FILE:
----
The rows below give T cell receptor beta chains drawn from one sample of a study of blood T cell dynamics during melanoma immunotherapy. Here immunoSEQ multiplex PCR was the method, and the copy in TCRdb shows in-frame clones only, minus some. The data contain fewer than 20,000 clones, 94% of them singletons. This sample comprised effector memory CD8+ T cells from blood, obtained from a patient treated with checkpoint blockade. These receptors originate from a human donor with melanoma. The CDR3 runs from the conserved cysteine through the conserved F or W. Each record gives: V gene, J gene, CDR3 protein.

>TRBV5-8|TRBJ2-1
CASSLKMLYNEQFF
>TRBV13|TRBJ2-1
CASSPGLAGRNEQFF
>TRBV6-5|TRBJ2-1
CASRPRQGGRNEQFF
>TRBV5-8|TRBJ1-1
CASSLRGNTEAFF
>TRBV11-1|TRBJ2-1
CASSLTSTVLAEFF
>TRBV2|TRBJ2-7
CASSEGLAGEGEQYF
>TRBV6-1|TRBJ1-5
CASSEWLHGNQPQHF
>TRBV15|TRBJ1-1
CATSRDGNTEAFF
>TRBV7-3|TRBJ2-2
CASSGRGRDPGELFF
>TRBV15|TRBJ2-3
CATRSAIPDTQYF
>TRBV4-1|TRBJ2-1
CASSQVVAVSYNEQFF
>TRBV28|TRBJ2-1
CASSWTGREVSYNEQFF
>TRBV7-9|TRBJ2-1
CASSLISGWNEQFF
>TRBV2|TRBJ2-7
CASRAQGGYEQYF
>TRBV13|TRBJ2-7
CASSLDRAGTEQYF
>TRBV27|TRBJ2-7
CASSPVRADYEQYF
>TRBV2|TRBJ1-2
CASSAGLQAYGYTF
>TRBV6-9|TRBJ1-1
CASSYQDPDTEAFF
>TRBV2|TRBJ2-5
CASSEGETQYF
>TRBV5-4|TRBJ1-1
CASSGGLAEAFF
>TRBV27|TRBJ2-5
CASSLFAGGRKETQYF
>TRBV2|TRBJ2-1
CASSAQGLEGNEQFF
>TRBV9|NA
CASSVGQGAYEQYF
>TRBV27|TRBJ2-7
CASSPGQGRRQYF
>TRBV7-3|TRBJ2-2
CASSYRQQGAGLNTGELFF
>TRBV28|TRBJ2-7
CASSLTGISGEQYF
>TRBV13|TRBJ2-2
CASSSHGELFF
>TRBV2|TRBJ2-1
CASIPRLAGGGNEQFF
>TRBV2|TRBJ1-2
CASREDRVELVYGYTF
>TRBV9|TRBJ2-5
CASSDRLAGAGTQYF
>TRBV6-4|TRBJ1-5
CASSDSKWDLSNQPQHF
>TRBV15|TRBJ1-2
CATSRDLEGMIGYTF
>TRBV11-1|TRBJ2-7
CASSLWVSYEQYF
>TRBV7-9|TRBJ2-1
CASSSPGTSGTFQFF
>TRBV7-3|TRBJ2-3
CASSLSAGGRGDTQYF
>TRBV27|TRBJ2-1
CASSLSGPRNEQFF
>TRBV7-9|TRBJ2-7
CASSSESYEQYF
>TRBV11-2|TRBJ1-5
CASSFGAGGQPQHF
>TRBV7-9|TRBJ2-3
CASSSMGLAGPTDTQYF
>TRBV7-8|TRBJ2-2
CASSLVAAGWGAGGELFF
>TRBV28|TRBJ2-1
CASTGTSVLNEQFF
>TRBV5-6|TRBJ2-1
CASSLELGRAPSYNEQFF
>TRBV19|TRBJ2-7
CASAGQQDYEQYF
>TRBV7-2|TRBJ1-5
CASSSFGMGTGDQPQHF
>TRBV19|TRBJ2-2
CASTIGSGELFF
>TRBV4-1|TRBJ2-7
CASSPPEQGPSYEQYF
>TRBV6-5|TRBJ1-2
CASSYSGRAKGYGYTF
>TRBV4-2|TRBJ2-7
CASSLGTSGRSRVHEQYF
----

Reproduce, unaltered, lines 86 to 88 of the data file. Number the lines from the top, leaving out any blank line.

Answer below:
>TRBV19|TRBJ2-7
CASAGQQDYEQYF
>TRBV7-2|TRBJ1-5